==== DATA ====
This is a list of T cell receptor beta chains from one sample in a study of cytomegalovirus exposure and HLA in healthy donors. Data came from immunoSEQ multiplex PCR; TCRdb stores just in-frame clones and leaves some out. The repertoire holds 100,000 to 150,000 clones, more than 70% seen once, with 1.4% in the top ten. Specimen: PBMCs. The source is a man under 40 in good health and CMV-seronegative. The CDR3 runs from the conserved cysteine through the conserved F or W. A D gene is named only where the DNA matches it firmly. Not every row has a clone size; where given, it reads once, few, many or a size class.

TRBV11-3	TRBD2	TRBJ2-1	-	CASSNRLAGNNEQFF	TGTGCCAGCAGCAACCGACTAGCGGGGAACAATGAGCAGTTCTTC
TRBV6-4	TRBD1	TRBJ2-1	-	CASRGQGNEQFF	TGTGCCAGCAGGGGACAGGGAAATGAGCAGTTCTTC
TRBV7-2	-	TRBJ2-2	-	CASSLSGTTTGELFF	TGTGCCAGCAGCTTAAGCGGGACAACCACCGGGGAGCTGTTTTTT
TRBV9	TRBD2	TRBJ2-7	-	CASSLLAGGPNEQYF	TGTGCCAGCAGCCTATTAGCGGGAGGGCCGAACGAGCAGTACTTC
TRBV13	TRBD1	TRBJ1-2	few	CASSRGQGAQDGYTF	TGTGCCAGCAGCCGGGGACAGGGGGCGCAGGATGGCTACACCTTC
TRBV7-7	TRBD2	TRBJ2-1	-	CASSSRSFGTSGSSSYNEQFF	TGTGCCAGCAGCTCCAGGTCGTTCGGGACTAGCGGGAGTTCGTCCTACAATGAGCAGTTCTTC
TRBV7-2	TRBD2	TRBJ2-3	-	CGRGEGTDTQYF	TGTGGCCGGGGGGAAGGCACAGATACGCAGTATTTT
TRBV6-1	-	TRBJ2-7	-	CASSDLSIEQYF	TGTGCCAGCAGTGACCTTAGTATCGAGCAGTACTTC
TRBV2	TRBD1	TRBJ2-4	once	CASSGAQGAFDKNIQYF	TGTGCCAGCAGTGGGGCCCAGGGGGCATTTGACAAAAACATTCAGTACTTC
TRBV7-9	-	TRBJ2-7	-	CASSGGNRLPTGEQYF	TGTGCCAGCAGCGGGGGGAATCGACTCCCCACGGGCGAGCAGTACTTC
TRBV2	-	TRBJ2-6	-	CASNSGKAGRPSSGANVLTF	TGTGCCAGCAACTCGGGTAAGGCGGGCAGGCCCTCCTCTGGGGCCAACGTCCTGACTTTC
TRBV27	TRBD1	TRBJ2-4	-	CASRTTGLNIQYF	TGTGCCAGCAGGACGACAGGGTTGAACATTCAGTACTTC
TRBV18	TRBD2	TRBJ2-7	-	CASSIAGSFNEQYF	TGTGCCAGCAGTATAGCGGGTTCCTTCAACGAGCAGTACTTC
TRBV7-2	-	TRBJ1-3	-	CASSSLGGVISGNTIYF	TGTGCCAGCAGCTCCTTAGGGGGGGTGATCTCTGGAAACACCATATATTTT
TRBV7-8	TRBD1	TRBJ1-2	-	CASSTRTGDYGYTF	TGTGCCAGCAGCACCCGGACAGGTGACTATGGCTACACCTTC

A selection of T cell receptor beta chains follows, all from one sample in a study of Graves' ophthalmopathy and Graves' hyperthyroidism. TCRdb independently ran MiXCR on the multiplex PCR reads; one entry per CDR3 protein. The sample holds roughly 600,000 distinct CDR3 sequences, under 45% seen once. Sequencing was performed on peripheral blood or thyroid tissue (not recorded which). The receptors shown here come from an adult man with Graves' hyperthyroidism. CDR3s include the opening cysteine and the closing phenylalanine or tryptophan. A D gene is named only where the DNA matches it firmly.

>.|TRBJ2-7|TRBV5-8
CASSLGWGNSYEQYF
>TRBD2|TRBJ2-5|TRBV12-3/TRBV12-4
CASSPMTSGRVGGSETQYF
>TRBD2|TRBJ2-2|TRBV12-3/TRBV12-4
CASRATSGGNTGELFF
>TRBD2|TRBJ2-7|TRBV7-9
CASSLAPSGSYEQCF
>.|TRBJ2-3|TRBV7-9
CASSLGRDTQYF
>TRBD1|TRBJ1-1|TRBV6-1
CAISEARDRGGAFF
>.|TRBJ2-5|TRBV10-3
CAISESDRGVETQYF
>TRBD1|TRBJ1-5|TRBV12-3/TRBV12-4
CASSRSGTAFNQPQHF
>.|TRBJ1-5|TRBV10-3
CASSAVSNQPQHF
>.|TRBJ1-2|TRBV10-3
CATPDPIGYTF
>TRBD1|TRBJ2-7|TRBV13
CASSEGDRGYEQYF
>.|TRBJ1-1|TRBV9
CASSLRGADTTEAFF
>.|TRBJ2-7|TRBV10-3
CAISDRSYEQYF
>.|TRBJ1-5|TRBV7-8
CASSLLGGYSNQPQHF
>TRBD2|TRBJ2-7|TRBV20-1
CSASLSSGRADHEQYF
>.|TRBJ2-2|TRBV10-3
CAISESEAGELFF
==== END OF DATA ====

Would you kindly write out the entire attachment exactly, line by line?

This is a list of T cell receptor beta chains from one sample in a study of cytomegalovirus exposure and HLA in healthy donors. Data came from immunoSEQ multiplex PCR; TCRdb stores just in-frame clones and leaves some out. The repertoire holds 100,000 to 150,000 clones, more than 70% seen once, with 1.4% in the top ten. Specimen: PBMCs. The source is a man under 40 in good health and CMV-seronegative. The CDR3 runs from the conserved cysteine through the conserved F or W. A D gene is named only where the DNA matches it firmly. Not every row has a clone size; where given, it reads once, few, many or a size class.

TRBV11-3	TRBD2	TRBJ2-1	-	CASSNRLAGNNEQFF	TGTGCCAGCAGCAACCGACTAGCGGGGAACAATGAGCAGTTCTTC
TRBV6-4	TRBD1	TRBJ2-1	-	CASRGQGNEQFF	TGTGCCAGCAGGGGACAGGGAAATGAGCAGTTCTTC
TRBV7-2	-	TRBJ2-2	-	CASSLSGTTTGELFF	TGTGCCAGCAGCTTAAGCGGGACAACCACCGGGGAGCTGTTTTTT
TRBV9	TRBD2	TRBJ2-7	-	CASSLLAGGPNEQYF	TGTGCCAGCAGCCTATTAGCGGGAGGGCCGAACGAGCAGTACTTC
TRBV13	TRBD1	TRBJ1-2	few	CASSRGQGAQDGYTF	TGTGCCAGCAGCCGGGGACAGGGGGCGCAGGATGGCTACACCTTC
TRBV7-7	TRBD2	TRBJ2-1	-	CASSSRSFGTSGSSSYNEQFF	TGTGCCAGCAGCTCCAGGTCGTTCGGGACTAGCGGGAGTTCGTCCTACAATGAGCAGTTCTTC
TRBV7-2	TRBD2	TRBJ2-3	-	CGRGEGTDTQYF	TGTGGCCGGGGGGAAGGCACAGATACGCAGTATTTT
TRBV6-1	-	TRBJ2-7	-	CASSDLSIEQYF	TGTGCCAGCAGTGACCTTAGTATCGAGCAGTACTTC
TRBV2	TRBD1	TRBJ2-4	once	CASSGAQGAFDKNIQYF	TGTGCCAGCAGTGGGGCCCAGGGGGCATTTGACAAAAACATTCAGTACTTC
TRBV7-9	-	TRBJ2-7	-	CASSGGNRLPTGEQYF	TGTGCCAGCAGCGGGGGGAATCGACTCCCCACGGGCGAGCAGTACTTC
TRBV2	-	TRBJ2-6	-	CASNSGKAGRPSSGANVLTF	TGTGCCAGCAACTCGGGTAAGGCGGGCAGGCCCTCCTCTGGGGCCAACGTCCTGACTTTC
TRBV27	TRBD1	TRBJ2-4	-	CASRTTGLNIQYF	TGTGCCAGCAGGACGACAGGGTTGAACATTCAGTACTTC
TRBV18	TRBD2	TRBJ2-7	-	CASSIAGSFNEQYF	TGTGCCAGCAGTATAGCGGGTTCCTTCAACGAGCAGTACTTC
TRBV7-2	-	TRBJ1-3	-	CASSSLGGVISGNTIYF	TGTGCCAGCAGCTCCTTAGGGGGGGTGATCTCTGGAAACACCATATATTTT
TRBV7-8	TRBD1	TRBJ1-2	-	CASSTRTGDYGYTF	TGTGCCAGCAGCACCCGGACAGGTGACTATGGCTACACCTTC

A selection of T cell receptor beta chains follows, all from one sample in a study of Graves' ophthalmopathy and Graves' hyperthyroidism. TCRdb independently ran MiXCR on the multiplex PCR reads; one entry per CDR3 protein. The sample holds roughly 600,000 distinct CDR3 sequences, under 45% seen once. Sequencing was performed on peripheral blood or thyroid tissue (not recorded which). The receptors shown here come from an adult man with Graves' hyperthyroidism. CDR3s include the opening cysteine and the closing phenylalanine or tryptophan. A D gene is named only where the DNA matches it firmly.

>.|TRBJ2-7|TRBV5-8
CASSLGWGNSYEQYF
>TRBD2|TRBJ2-5|TRBV12-3/TRBV12-4
CASSPMTSGRVGGSETQYF
>TRBD2|TRBJ2-2|TRBV12-3/TRBV12-4
CASRATSGGNTGELFF
>TRBD2|TRBJ2-7|TRBV7-9
CASSLAPSGSYEQCF
>.|TRBJ2-3|TRBV7-9
CASSLGRDTQYF
>TRBD1|TRBJ1-1|TRBV6-1
CAISEARDRGGAFF
>.|TRBJ2-5|TRBV10-3
CAISESDRGVETQYF
>TRBD1|TRBJ1-5|TRBV12-3/TRBV12-4
CASSRSGTAFNQPQHF
>.|TRBJ1-5|TRBV10-3
CASSAVSNQPQHF
>.|TRBJ1-2|TRBV10-3
CATPDPIGYTF
>TRBD1|TRBJ2-7|TRBV13
CASSEGDRGYEQYF
>.|TRBJ1-1|TRBV9
CASSLRGADTTEAFF
>.|TRBJ2-7|TRBV10-3
CAISDRSYEQYF
>.|TRBJ1-5|TRBV7-8
CASSLLGGYSNQPQHF
>TRBD2|TRBJ2-7|TRBV20-1
CSASLSSGRADHEQYF
>.|TRBJ2-2|TRBV10-3
CAISESEAGELFF